They also wanted to push the story forward and would feature the winning teams who would play in the championship game the next week. That meant that half of the photographer’s work - and many good videos - would be left out.
At the games, each photographer was given two iPhone Xs so when they delivered photos throughout the game, they could drop a phone with on-site photo editors Jason Potterton and Miller Safrit. The second phone allowed them to continue shooting while the other video was downloaded. The editors were also editing traditional still photography of the games and moved the videos to the home ESPN offices for editing by Rob Booth.
For both photographers, the demand for vertical orientation was a challenge since most of their work is with stills and horizontals dominate their work. They also came into the assignment with some trepidation. Stazzante said he didn’t feel truly comfortable with the set-up until about halftime of his game. Litherland said he brought along his top-line Canon DSLR so he wouldn’t be “that guy” with a camera phone on the sideline. (In the end, he left the DSLR in his backpack and stuck with the iPhone).
Julianne Varacchi, a senior photo editor for ESPN, worked with the photographers and editing team to bring it all together. She said they make careful plans when taking on new approaches, making sure the technical and workflow issues are solved so the photographers can experiment. During the event, editors give some real-time feedback to the photographers but mostly let them work on their own.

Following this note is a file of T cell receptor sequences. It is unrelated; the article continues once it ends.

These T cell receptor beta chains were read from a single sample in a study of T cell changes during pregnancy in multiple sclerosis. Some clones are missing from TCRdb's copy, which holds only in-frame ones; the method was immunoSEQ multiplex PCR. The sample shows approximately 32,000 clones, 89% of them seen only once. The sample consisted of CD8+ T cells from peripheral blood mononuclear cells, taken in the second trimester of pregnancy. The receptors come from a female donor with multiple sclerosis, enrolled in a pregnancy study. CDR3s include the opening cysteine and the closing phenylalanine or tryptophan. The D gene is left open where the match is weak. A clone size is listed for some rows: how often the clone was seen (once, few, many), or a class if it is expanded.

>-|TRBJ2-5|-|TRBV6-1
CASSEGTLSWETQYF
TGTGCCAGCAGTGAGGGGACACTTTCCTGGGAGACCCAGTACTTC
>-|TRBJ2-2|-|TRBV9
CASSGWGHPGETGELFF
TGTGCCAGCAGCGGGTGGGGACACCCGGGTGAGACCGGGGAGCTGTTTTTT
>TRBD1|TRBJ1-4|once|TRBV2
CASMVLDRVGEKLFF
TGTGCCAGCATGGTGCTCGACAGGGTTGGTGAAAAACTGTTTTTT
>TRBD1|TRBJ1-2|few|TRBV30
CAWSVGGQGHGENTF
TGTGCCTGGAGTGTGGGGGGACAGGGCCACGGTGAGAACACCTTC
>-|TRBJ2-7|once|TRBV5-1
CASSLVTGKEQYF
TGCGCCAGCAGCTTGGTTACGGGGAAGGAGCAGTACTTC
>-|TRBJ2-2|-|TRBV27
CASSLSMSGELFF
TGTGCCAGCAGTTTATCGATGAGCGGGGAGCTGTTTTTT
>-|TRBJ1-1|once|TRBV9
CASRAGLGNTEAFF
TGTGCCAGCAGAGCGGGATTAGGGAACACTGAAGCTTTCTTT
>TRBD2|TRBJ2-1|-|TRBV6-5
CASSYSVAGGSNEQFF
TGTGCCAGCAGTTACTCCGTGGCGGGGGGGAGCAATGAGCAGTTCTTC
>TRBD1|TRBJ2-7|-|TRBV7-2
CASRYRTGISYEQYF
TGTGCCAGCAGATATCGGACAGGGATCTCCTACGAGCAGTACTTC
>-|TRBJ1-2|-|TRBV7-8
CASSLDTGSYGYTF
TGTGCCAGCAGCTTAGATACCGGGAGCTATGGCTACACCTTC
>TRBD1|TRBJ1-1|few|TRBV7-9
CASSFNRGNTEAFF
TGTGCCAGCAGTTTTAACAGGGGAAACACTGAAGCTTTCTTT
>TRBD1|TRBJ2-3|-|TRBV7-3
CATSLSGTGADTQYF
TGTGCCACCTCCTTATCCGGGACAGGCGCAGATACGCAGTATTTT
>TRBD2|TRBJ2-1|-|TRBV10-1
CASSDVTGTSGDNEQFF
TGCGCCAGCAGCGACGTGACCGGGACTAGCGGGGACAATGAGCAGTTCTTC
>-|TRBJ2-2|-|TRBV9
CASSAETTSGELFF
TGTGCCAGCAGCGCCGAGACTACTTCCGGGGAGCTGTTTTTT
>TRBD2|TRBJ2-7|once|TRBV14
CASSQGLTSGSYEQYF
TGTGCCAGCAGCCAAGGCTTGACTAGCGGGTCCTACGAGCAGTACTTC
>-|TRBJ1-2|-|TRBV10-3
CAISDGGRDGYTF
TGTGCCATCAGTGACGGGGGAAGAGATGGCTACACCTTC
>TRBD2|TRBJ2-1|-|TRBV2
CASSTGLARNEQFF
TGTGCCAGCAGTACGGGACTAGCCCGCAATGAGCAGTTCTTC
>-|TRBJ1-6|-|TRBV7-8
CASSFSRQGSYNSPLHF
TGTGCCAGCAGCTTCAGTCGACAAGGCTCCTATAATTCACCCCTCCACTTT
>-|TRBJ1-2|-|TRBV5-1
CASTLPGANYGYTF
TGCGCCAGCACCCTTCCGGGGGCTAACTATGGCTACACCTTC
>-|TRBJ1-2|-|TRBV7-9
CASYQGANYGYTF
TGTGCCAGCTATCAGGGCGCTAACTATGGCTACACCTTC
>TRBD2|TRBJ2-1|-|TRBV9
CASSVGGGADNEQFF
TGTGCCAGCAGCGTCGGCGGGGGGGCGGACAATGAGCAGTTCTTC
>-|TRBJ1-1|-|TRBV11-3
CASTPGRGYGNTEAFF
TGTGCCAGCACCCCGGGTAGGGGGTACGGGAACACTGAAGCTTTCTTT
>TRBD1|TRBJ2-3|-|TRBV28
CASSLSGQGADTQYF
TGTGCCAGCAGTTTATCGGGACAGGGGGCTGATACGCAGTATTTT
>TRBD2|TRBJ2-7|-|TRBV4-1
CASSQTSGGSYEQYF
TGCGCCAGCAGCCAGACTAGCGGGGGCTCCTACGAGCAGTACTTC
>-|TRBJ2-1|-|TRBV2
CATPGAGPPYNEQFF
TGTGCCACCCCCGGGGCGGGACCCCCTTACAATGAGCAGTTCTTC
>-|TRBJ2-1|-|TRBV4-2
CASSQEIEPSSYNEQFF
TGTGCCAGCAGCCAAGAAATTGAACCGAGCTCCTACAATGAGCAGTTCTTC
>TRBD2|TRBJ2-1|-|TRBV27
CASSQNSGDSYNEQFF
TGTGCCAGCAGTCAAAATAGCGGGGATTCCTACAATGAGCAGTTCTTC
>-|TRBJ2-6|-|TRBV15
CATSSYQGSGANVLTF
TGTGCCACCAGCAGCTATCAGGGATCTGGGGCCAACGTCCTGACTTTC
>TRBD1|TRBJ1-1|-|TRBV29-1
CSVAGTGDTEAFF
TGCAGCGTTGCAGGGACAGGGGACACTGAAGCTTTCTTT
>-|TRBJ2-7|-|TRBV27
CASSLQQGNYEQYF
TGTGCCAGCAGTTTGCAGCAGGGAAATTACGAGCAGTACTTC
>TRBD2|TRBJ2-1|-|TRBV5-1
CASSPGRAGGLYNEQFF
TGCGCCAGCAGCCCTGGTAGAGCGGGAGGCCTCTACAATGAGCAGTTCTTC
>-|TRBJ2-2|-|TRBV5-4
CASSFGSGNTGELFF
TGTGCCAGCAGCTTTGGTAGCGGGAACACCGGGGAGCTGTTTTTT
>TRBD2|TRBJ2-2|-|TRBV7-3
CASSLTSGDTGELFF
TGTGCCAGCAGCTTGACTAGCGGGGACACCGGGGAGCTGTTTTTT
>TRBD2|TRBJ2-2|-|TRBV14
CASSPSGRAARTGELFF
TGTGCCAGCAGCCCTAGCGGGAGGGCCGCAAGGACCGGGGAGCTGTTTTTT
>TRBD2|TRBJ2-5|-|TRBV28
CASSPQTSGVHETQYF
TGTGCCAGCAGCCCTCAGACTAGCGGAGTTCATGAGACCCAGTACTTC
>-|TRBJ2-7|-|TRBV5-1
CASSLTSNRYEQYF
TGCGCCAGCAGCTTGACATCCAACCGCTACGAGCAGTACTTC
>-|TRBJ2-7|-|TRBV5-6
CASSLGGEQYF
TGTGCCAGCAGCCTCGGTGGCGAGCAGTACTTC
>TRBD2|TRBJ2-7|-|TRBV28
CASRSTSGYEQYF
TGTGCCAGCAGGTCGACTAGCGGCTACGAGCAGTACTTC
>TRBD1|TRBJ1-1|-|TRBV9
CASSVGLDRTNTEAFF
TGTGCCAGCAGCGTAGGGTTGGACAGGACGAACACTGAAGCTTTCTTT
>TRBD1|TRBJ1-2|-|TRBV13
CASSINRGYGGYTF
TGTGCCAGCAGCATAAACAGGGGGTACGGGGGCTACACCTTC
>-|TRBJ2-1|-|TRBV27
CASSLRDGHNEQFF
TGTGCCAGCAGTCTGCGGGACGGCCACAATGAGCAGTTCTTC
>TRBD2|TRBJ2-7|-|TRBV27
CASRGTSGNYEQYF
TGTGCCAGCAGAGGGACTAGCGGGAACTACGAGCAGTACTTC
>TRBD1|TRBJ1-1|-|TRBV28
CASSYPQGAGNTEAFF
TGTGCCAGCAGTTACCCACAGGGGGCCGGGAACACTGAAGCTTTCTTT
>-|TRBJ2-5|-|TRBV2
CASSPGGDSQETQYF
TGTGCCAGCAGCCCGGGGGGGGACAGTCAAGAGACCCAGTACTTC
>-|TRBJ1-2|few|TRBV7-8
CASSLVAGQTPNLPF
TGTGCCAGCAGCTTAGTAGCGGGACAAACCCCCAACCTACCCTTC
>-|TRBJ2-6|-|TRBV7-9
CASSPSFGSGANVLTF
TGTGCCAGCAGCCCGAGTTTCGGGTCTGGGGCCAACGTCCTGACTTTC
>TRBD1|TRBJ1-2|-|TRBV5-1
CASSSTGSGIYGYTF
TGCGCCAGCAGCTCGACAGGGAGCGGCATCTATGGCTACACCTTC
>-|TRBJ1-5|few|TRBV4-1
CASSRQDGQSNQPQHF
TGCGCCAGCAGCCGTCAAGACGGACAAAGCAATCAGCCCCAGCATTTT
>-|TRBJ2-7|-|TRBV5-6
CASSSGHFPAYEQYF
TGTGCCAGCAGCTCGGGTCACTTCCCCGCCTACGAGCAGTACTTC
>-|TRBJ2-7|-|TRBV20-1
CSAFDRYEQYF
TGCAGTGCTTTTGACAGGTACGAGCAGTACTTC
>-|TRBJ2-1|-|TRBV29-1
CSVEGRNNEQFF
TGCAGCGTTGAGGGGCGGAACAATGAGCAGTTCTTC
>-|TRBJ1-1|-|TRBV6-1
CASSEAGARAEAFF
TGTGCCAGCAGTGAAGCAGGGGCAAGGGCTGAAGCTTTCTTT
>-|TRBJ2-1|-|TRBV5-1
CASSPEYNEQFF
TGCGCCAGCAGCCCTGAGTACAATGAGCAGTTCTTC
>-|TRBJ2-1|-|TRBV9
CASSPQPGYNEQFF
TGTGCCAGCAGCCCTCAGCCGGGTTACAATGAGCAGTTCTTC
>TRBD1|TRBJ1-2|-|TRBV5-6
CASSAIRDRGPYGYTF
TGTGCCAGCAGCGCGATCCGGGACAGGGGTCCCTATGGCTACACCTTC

She told the photographers to think of the images they grabbed more as still photos than video. As they started editing, they found that the brief moments of sound and motion added a layer of information that increased the sense of place. Even the wide-angle perspective of the iPhones that sometimes lead to awkward framing added authenticity.
“It wasn’t something I expected to love as much as I did in the end,” Varacchi said about the project. “The sound and the movement elevated it to another level.”
The ESPN crew has been doing these media experiments at major events for some time, and innovation is their standard approach rather than the exception. Because of their planning habits, a lot of variables are addressed beforehand, allowing photographers and editors to be very comfortable taking chances with creative choices during the event.
“You’re going to fail a lot, and some of them are going to look like crap but in the end if your client is happy, that’s all that matters,” Litherland said, adding at this point in his career, he is more interested in this kind of assignment than standard football game coverage.
Strazzante was also charged-up about the assignment and was especially interested in the hip-hop sampling feeling of the looping audio with the clips.
“It’s so fun of being on the edge of something like that,” Strazzante said.